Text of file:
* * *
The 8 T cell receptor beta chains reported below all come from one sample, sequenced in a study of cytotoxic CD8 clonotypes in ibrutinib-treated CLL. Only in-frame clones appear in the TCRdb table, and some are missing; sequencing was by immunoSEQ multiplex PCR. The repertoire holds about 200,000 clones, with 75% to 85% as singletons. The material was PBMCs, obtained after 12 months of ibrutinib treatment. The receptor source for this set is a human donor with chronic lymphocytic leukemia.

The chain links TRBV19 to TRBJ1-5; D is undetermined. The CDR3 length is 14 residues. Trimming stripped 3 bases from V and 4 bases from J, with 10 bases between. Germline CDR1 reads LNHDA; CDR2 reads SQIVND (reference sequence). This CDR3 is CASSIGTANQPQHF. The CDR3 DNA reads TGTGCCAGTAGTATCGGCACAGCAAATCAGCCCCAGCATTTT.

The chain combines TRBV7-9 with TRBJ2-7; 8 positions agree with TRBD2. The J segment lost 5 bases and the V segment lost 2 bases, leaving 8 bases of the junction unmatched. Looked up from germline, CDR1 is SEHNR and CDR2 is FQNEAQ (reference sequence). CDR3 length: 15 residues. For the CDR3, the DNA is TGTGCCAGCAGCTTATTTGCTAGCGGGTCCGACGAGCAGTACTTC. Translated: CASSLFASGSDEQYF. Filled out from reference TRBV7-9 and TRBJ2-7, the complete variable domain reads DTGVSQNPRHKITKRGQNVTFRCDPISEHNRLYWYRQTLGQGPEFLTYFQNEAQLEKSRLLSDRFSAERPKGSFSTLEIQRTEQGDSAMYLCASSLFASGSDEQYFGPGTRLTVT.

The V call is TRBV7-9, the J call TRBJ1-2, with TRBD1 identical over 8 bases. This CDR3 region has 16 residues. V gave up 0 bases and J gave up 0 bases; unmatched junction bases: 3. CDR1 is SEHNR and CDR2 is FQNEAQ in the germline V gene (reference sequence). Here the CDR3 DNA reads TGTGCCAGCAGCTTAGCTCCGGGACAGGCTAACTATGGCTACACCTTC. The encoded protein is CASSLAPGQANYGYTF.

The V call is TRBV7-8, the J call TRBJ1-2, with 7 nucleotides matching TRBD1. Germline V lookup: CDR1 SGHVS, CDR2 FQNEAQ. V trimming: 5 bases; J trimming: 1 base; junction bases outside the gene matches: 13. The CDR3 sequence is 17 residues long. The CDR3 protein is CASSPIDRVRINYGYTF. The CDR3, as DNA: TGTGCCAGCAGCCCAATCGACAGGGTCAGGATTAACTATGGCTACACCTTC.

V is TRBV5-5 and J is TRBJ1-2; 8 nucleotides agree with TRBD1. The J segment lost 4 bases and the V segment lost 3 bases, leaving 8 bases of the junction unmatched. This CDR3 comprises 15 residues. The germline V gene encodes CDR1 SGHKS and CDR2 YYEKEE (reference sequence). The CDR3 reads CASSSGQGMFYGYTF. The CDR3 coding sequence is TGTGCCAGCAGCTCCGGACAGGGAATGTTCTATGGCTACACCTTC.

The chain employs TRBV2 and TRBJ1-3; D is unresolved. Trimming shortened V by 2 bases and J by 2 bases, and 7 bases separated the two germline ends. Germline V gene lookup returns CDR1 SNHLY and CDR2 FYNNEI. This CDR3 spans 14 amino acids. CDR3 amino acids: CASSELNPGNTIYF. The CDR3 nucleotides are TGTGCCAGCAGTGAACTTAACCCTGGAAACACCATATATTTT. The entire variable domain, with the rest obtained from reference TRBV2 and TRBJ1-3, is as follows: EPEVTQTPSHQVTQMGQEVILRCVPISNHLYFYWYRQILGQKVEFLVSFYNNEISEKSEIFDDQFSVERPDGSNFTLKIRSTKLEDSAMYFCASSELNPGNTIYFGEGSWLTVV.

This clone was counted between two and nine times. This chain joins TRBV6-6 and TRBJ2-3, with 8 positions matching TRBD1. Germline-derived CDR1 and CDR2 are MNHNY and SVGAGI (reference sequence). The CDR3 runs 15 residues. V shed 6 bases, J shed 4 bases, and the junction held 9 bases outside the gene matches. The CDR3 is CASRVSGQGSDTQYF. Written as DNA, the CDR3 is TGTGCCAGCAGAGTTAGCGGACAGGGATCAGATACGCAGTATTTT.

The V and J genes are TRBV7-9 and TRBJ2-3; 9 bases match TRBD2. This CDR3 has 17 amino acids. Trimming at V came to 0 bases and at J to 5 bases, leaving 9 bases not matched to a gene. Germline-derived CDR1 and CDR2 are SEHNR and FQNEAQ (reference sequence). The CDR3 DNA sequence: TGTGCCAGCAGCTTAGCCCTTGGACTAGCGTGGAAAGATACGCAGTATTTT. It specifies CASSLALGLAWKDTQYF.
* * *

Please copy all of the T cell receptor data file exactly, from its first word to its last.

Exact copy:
The 8 T cell receptor beta chains reported below all come from one sample, sequenced in a study of cytotoxic CD8 clonotypes in ibrutinib-treated CLL. Only in-frame clones appear in the TCRdb table, and some are missing; sequencing was by immunoSEQ multiplex PCR. The repertoire holds about 200,000 clones, with 75% to 85% as singletons. The material was PBMCs, obtained after 12 months of ibrutinib treatment. The receptor source for this set is a human donor with chronic lymphocytic leukemia.

The chain links TRBV19 to TRBJ1-5; D is undetermined. The CDR3 length is 14 residues. Trimming stripped 3 bases from V and 4 bases from J, with 10 bases between. Germline CDR1 reads LNHDA; CDR2 reads SQIVND (reference sequence). This CDR3 is CASSIGTANQPQHF. The CDR3 DNA reads TGTGCCAGTAGTATCGGCACAGCAAATCAGCCCCAGCATTTT.

The chain combines TRBV7-9 with TRBJ2-7; 8 positions agree with TRBD2. The J segment lost 5 bases and the V segment lost 2 bases, leaving 8 bases of the junction unmatched. Looked up from germline, CDR1 is SEHNR and CDR2 is FQNEAQ (reference sequence). CDR3 length: 15 residues. For the CDR3, the DNA is TGTGCCAGCAGCTTATTTGCTAGCGGGTCCGACGAGCAGTACTTC. Translated: CASSLFASGSDEQYF. Filled out from reference TRBV7-9 and TRBJ2-7, the complete variable domain reads DTGVSQNPRHKITKRGQNVTFRCDPISEHNRLYWYRQTLGQGPEFLTYFQNEAQLEKSRLLSDRFSAERPKGSFSTLEIQRTEQGDSAMYLCASSLFASGSDEQYFGPGTRLTVT.

The V call is TRBV7-9, the J call TRBJ1-2, with TRBD1 identical over 8 bases. This CDR3 region has 16 residues. V gave up 0 bases and J gave up 0 bases; unmatched junction bases: 3. CDR1 is SEHNR and CDR2 is FQNEAQ in the germline V gene (reference sequence). Here the CDR3 DNA reads TGTGCCAGCAGCTTAGCTCCGGGACAGGCTAACTATGGCTACACCTTC. The encoded protein is CASSLAPGQANYGYTF.

The V call is TRBV7-8, the J call TRBJ1-2, with 7 nucleotides matching TRBD1. Germline V lookup: CDR1 SGHVS, CDR2 FQNEAQ. V trimming: 5 bases; J trimming: 1 base; junction bases outside the gene matches: 13. The CDR3 sequence is 17 residues long. The CDR3 protein is CASSPIDRVRINYGYTF. The CDR3, as DNA: TGTGCCAGCAGCCCAATCGACAGGGTCAGGATTAACTATGGCTACACCTTC.

V is TRBV5-5 and J is TRBJ1-2; 8 nucleotides agree with TRBD1. The J segment lost 4 bases and the V segment lost 3 bases, leaving 8 bases of the junction unmatched. This CDR3 comprises 15 residues. The germline V gene encodes CDR1 SGHKS and CDR2 YYEKEE (reference sequence). The CDR3 reads CASSSGQGMFYGYTF. The CDR3 coding sequence is TGTGCCAGCAGCTCCGGACAGGGAATGTTCTATGGCTACACCTTC.

The chain employs TRBV2 and TRBJ1-3; D is unresolved. Trimming shortened V by 2 bases and J by 2 bases, and 7 bases separated the two germline ends. Germline V gene lookup returns CDR1 SNHLY and CDR2 FYNNEI. This CDR3 spans 14 amino acids. CDR3 amino acids: CASSELNPGNTIYF. The CDR3 nucleotides are TGTGCCAGCAGTGAACTTAACCCTGGAAACACCATATATTTT. The entire variable domain, with the rest obtained from reference TRBV2 and TRBJ1-3, is as follows: EPEVTQTPSHQVTQMGQEVILRCVPISNHLYFYWYRQILGQKVEFLVSFYNNEISEKSEIFDDQFSVERPDGSNFTLKIRSTKLEDSAMYFCASSELNPGNTIYFGEGSWLTVV.

This clone was counted between two and nine times. This chain joins TRBV6-6 and TRBJ2-3, with 8 positions matching TRBD1. Germline-derived CDR1 and CDR2 are MNHNY and SVGAGI (reference sequence). The CDR3 runs 15 residues. V shed 6 bases, J shed 4 bases, and the junction held 9 bases outside the gene matches. The CDR3 is CASRVSGQGSDTQYF. Written as DNA, the CDR3 is TGTGCCAGCAGAGTTAGCGGACAGGGATCAGATACGCAGTATTTT.

The V and J genes are TRBV7-9 and TRBJ2-3; 9 bases match TRBD2. This CDR3 has 17 amino acids. Trimming at V came to 0 bases and at J to 5 bases, leaving 9 bases not matched to a gene. Germline-derived CDR1 and CDR2 are SEHNR and FQNEAQ (reference sequence). The CDR3 DNA sequence: TGTGCCAGCAGCTTAGCCCTTGGACTAGCGTGGAAAGATACGCAGTATTTT. It specifies CASSLALGLAWKDTQYF.